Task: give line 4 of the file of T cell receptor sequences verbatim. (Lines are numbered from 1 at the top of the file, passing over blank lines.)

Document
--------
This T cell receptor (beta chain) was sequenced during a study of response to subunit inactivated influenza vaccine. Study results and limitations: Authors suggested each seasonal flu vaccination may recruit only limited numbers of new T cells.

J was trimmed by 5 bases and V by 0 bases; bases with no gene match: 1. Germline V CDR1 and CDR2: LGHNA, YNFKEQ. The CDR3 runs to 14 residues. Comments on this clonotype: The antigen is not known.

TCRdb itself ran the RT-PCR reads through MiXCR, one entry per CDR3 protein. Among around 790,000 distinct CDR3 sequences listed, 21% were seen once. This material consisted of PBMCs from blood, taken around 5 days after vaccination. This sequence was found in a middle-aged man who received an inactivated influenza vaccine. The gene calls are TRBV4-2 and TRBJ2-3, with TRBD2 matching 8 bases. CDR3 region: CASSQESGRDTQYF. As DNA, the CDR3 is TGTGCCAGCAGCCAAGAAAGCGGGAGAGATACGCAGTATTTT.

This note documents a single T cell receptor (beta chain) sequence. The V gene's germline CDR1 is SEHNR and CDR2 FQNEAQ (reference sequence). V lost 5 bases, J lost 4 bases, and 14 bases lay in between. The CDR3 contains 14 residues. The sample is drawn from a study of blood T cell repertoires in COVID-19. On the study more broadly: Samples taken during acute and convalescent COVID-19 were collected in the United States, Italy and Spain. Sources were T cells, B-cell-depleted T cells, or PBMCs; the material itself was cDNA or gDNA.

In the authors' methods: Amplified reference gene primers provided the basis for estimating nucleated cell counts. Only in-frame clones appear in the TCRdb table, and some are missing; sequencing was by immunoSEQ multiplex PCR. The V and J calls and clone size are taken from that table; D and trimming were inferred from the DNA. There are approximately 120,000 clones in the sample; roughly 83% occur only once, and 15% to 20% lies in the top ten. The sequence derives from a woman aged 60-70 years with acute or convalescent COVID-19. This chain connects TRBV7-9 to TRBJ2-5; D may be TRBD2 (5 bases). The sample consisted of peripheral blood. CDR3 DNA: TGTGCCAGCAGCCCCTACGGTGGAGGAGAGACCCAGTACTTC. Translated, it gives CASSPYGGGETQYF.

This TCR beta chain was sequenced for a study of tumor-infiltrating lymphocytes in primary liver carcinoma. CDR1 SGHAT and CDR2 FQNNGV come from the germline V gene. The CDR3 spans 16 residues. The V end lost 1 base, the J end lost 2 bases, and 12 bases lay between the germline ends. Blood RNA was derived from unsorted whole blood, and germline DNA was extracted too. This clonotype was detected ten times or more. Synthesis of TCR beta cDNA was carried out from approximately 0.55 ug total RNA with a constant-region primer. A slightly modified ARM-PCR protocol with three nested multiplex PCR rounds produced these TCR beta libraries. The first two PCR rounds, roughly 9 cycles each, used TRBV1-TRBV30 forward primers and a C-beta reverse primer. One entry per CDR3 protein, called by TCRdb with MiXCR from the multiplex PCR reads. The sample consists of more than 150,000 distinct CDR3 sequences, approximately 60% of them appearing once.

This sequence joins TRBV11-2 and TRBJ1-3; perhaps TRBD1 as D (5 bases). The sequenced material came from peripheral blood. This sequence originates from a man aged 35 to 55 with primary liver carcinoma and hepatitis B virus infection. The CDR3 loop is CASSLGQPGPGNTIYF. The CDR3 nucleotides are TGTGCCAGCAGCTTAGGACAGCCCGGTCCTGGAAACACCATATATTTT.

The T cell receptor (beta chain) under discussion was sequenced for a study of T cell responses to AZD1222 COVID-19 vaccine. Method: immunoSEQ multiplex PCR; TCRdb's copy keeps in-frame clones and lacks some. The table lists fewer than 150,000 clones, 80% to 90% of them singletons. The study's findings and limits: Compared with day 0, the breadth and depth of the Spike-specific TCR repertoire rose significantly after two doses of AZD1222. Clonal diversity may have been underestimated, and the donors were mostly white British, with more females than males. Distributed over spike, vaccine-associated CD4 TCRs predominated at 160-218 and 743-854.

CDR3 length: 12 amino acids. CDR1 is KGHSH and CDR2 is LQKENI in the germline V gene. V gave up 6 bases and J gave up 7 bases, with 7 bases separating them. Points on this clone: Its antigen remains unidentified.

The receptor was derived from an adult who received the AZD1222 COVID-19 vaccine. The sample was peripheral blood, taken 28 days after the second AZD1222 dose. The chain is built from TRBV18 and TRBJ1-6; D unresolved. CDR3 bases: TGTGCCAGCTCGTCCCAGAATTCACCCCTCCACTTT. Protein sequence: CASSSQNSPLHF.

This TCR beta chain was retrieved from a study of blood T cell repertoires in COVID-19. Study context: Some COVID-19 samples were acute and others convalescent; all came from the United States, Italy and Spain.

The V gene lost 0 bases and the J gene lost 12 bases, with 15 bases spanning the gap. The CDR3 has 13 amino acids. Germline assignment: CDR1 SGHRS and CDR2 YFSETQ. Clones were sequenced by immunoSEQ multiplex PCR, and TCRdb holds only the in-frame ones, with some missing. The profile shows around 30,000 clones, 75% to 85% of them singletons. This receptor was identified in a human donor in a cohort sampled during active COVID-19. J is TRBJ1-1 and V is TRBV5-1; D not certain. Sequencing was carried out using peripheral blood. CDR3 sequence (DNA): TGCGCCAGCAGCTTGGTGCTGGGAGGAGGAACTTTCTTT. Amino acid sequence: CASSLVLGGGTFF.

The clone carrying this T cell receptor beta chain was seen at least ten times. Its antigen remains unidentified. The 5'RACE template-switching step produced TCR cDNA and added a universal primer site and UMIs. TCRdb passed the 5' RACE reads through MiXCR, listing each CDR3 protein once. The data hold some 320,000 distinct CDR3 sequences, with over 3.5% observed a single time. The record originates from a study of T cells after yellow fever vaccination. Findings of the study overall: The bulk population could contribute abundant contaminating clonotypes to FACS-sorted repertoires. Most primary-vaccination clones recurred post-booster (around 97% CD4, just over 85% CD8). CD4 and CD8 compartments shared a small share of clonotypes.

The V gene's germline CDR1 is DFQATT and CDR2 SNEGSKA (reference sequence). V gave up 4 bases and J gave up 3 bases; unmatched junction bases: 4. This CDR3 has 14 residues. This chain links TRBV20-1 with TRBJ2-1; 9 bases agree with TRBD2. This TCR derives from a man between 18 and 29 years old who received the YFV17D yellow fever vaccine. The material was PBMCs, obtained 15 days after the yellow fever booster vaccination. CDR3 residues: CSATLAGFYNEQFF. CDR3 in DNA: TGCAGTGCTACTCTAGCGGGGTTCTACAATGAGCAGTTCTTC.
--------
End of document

This note documents a single T cell receptor (beta chain) sequence. The V gene's germline CDR1 is SEHNR and CDR2 FQNEAQ (reference sequence). V lost 5 bases, J lost 4 bases, and 14 bases lay in between. The CDR3 contains 14 residues. The sample is drawn from a study of blood T cell repertoires in COVID-19. On the study more broadly: Samples taken during acute and convalescent COVID-19 were collected in the United States, Italy and Spain. Sources were T cells, B-cell-depleted T cells, or PBMCs; the material itself was cDNA or gDNA.